MN Taconite Production More than Doubles in 2010
The Iron Range in northern Minnesota is showing positive indicators as 2010 taconite production more than doubled that of 2009.
Bob Wagstrom, engineering specialist from the Minnesota Department of Revenue, said in a Tuesday phone interview that he estimates 2010 production levels of between 34.3 million and 34.6 million tons.
According to the state's annual mining tax guide, 2009 saw the lowest production level in decades, totaling only 17.1 million tons.
Based on trends from the past three months, Wagstrom projects that 2011 production levels will reach about 38 million to 39 million tons-similar to the quantities produced between 2004 and 2008.
Taconite mining and production has long been a key industry in the northern Minnesota economy. Companies drill and blast to obtain the taconite, which typically consists of about 20 percent iron, and then grind it into a fine consistency. A magnetic process then separates the iron ore from other elements, and it is compressed into pellets, which contain about 65 percent iron. The pellets are shipped to other facilities, typically around the Great Lakes.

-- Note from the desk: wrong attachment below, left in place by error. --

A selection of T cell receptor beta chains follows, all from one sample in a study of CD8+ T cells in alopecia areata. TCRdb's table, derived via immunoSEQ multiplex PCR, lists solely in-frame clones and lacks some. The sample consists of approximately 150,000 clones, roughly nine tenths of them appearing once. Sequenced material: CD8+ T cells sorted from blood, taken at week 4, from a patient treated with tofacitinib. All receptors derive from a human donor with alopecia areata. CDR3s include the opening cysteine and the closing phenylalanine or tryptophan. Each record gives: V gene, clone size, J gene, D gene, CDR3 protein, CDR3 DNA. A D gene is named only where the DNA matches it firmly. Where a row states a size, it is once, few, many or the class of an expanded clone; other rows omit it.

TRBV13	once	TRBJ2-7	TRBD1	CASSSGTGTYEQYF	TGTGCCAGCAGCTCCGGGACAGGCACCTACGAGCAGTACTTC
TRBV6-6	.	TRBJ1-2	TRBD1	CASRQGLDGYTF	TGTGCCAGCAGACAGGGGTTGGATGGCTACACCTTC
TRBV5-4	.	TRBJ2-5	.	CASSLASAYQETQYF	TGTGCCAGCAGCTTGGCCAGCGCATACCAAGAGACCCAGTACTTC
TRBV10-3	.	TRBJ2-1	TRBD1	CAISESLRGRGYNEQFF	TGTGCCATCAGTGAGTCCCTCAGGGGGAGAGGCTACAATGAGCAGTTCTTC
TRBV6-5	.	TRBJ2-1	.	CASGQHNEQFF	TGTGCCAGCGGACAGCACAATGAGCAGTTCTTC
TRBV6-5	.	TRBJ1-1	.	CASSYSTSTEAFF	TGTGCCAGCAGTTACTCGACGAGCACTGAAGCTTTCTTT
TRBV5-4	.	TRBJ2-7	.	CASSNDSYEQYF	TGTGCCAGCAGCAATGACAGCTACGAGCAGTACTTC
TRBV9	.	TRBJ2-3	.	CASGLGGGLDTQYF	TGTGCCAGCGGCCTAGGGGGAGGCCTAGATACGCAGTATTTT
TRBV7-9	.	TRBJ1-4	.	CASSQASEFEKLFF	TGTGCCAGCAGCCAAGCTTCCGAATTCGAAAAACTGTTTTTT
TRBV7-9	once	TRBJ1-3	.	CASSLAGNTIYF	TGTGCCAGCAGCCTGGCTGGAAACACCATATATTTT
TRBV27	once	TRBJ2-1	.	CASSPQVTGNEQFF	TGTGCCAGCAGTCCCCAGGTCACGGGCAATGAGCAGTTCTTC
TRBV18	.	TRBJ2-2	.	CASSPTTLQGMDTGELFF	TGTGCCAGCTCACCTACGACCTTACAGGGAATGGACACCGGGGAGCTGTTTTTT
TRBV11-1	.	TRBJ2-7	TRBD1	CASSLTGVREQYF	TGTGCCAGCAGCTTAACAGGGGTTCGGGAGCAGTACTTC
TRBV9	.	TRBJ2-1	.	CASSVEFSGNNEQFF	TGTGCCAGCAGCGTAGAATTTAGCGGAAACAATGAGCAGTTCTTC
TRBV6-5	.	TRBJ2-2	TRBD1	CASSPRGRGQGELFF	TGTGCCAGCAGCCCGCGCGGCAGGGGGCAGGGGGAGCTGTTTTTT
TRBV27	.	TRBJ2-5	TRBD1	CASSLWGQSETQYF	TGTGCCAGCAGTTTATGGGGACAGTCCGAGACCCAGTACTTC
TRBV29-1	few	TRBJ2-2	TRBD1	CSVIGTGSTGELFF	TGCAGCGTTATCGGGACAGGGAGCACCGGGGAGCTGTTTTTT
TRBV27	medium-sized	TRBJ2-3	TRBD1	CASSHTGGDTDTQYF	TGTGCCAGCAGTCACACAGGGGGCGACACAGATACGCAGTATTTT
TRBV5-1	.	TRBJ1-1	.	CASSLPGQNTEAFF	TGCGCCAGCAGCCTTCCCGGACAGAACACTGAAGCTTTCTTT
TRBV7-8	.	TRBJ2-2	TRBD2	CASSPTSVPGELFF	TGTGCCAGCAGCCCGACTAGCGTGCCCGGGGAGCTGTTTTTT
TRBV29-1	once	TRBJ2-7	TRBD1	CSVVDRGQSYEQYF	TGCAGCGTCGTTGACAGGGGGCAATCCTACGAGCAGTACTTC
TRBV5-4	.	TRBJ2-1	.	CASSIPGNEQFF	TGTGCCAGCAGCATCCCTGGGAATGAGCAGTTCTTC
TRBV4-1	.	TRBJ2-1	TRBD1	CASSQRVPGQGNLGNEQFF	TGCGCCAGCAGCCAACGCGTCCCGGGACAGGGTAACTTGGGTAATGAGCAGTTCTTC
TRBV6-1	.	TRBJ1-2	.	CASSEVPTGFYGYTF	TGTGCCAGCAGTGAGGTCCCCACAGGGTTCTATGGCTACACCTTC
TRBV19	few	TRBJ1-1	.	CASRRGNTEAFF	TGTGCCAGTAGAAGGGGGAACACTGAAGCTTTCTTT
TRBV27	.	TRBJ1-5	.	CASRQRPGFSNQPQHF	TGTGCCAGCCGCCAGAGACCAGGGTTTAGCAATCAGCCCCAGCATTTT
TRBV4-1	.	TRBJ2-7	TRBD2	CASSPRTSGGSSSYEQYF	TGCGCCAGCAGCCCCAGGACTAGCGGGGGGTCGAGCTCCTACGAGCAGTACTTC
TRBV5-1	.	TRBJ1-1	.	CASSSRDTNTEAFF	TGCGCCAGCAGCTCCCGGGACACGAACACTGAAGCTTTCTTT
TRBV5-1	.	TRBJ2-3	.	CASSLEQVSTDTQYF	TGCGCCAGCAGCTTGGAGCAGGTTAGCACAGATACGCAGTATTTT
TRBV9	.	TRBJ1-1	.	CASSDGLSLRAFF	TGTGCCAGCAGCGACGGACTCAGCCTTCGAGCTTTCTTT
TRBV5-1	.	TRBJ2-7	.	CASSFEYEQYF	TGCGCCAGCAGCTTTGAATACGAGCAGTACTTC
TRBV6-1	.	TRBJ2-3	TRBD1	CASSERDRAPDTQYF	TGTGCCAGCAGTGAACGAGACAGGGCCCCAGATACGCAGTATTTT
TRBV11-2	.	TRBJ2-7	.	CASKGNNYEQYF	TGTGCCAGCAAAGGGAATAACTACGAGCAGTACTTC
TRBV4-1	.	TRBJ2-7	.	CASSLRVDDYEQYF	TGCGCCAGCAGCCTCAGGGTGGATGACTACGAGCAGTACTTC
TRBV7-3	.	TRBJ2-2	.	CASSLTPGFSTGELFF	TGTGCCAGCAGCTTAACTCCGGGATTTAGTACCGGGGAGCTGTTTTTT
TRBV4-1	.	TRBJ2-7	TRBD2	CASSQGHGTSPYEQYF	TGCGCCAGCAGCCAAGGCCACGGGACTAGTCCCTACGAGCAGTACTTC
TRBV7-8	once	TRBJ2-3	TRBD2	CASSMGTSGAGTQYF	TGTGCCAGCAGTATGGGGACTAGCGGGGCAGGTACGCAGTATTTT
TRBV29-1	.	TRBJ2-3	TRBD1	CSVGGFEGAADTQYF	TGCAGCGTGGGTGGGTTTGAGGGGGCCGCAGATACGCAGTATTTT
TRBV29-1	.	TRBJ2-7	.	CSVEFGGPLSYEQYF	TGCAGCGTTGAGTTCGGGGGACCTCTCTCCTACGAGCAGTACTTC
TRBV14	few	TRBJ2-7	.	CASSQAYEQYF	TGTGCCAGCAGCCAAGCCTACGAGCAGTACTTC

More production means more taxes for the state. According to Wagstrom, taconite plants don't pay property taxes but do pay a production tax. The production tax was $2.38 per ton in 2010, and he projects that it will be around $2.41 per ton next year.
In 2009, the six taconite plants on the Iron Range ceased production for various periods as companies scaled back during the recession. In 2010, the region saw ramped up activity at those existing plants, and new companies-with new technologies-entered the territory.
For example, the new Mesabi Nugget plant near Hoyt Lakes creates what it calls iron nuggets-which contain upwards of 95 percent iron, according to Wagstrom. Although the plant is not yet operating at full capacity, Wagstrom said that within a few years the company will be contributing a significant amount of taxes, and its higher-concentrate nuggets will be taxed higher than traditional pellets.
Magnetation, a new facility located near Keewatin, will also contribute to production levels, and Wagstrom said that the plant uses a new technology to reclaim old iron ore for new uses.
Plus, Essar Steel Minnesota has commenced construction on a new plant near Nashwauk. According to Wagstrom, future plans for the site include the construction of a steel plant in addition to the taconite facility, which will eliminate the need to ship the taconite to a separate location.
In addition to a revitalized taconite industry, new forms of mining could soon benefit the region. Eveleth-based Iron Range Resources recently extended a $4 million loan to PolyMet Mining Corporation-the next step toward commencing the first copper-nickel mining operation in Minnesota.